Petite Savanne two years after Erika

An abandoned house in Petite Savanne

Two years after waters unleashed by Tropical Storm Erika caused wide spread death and destruction in Dominica and Petite Savanne, residents from that community say they are still struggling and are yet to recover from the effects of the storm.

Petite Savanne was declared unsafe after the storm and residents were told to evacuate the area, however, some decided to stay. Dominica News Online (DNO) visited that community on August 27, 2017, and spent hours chatting with some of them.

On arrival at the Catholic Church, which is abandoned, DNO’s reporter had to drive down to an area called ‘Regis’ to see the first sign of life. It was an elderly man doing some weeding. He lost many relatives in the storm and broke down in tears, saying he did not want to speak about the dreadful events that unfolded two years ago.

He directed DNO to other parts of the community where we met a family that was willing to speak.

A gentleman, who did not want his name revealed, recalled the day Erika came.

“It rained that day like it had never done or we had never experienced before. We sensed that something was going to happen because it never stopped,” he said.

He recounted that when day broke on August 27, he went outside and saw water rushing by and then he smelt diesel and realized that something disastrous had happened in the upper part of the village.

He recalled using his dingy to help transport persons to the Dominica and Barbados coast guards which evacuated them from the community.

“I used my dingy to help move people,” he said.

He noted that he left the community after the storm but has since returned.

“It is rough, we left for a short period but I have returned. I am a farmer and a fisherman. I have to maintain my family and while we get a small change from the government that is just not enough to sustain us,” he said.

According to him, “it is difficult to leave a place that you have been in love with all your life”.

“That is why since the incident, most of our elderly have died and some members of the community have gone senile; we have good water and food etc, it has had a deep physiological effect on them,” he stated.

His wife, who was in the kitchen frying fish, said that although the community is 95 percent abandoned, she feels “at home and comfortable in Petite Savanne.”

“This is home…I don’t have to buy fish or vegetables, we have our garden and all is available but where we reside in Roseau, it’s hard and hot, very uncomfortable,” she said.

Seventy-one-year-old Auguiste “Pal” Phillip said he is not leaving the community.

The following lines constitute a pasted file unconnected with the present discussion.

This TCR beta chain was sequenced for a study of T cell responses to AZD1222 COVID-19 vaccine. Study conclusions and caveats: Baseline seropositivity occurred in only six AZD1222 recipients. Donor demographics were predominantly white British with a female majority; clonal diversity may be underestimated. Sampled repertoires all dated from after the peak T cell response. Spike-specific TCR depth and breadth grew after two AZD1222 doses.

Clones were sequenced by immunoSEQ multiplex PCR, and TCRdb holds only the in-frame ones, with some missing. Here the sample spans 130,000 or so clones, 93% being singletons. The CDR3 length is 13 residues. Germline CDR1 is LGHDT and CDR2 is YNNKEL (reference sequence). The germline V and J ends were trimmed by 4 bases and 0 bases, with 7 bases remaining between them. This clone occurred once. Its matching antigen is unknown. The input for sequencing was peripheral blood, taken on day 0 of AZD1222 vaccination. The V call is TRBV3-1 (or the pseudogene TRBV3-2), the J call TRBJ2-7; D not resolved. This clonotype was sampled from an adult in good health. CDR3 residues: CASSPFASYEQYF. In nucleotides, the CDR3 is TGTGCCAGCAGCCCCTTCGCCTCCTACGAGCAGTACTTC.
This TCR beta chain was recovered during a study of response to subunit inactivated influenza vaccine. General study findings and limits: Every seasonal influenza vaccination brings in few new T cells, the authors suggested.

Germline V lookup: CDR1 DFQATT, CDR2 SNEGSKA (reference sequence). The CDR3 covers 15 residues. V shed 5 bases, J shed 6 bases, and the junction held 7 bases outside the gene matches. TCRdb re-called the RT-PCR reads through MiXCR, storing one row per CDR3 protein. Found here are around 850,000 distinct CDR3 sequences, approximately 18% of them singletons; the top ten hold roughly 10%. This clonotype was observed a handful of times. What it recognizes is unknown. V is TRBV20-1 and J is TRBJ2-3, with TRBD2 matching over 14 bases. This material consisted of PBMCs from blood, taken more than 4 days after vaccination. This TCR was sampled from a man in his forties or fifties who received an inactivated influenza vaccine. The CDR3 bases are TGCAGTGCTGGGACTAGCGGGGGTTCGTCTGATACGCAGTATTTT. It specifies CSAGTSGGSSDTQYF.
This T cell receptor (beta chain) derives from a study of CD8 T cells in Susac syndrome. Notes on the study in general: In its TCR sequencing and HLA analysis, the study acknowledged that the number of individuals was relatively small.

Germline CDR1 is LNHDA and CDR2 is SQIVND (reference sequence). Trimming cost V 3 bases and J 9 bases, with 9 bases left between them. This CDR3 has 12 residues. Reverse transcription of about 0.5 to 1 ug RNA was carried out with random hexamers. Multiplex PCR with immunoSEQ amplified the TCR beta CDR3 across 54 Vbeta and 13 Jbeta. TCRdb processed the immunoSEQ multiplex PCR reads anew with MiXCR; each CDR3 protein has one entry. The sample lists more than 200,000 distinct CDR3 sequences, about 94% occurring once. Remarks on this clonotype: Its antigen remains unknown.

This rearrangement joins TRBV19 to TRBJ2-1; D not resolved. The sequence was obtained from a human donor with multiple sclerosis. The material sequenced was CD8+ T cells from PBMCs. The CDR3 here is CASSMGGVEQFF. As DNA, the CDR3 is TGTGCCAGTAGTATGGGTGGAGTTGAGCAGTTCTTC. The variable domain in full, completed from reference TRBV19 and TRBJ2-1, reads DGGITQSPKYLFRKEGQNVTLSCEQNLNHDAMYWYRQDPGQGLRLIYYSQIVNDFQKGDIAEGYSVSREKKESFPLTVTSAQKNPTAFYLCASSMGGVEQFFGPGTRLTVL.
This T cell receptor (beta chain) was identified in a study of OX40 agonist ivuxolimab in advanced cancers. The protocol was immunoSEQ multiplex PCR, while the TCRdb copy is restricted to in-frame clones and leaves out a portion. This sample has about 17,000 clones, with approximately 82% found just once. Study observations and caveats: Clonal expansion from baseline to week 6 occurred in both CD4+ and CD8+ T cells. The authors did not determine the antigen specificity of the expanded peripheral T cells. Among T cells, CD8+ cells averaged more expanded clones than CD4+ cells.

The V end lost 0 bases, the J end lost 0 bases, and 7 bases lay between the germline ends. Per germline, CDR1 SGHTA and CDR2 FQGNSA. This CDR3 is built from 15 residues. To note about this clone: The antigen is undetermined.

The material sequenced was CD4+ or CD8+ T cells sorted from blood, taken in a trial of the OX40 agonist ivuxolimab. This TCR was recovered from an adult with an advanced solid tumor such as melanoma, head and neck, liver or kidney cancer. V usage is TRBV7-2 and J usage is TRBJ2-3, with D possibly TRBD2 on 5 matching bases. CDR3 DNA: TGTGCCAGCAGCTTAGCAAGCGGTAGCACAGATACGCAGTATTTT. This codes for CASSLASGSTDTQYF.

“I am not leaving my home for no one. I go in town to spend a few days with my wife but I returned,” he noted. “My wife is sick; someone is taking care of her. The government gives us help but that is not enough so I have to survive. I do bay oil – I have a distillery; I have my animals and my house. I am going nowhere.”

He added, “I am here by the grace of God. From Galbar to Regis is safe and who are these people to say Petite Savanne is not safe to stay? These are all people who have lost faith and confidence in God. God pass, he do what he was supposed to do and take what he was supposed to take and leave what he wanted to as an example.”

Phillip said he is putting his faith in God.

“I have faith and confidence in God, for he says that He will never leave and forsake me and I am depending on him,” he remarked.

He said that anyone who asks him to leave the area is not his friend since the place they are taking him is “worst than Petite Savanne.”

“I am not going anywhere,” he said defiantly.

Helena Antoine lost five members of her family and wept as she recounted the death and devastation caused by Erika

“I lost five: my son, his wife and three children,” she stated as she sobbed. “Since morning I am crying. We lost 19 in Petite Savanne; they have been to Penville and had vigil – not a thing in Petite Savanne.”

She said as a Catholic she is deeply hurt because the priest had agreed to come and have a praise and worship session but “he did not get the blessings of the Bishop.”

“As a true Catholic, it’s hurting. Oh God, why? I remember that day. I will never forget,” she sobbed.

Antoine said she was born in the community and is determined to stay there.

“I born in Petite Savannah, if I had stayed in town I would have come crazy. Trust me I can’t take the events of Roseau we need help in Petite Savanne,” she stated.

She said those she thought would have supported her during her trying times, have abandoned her.

“It is rough, It is hard. They say Petite Savannah condemned and that is why the Bishop refused to allow the priest to come say Mass,” she said.

Urban Baron, who represented the community in Parliament for over a decade, said since the storm the population of Petite Savanne has grown to 60 from the original 27 people who had defied all and never left the community despite calls by the government to do so.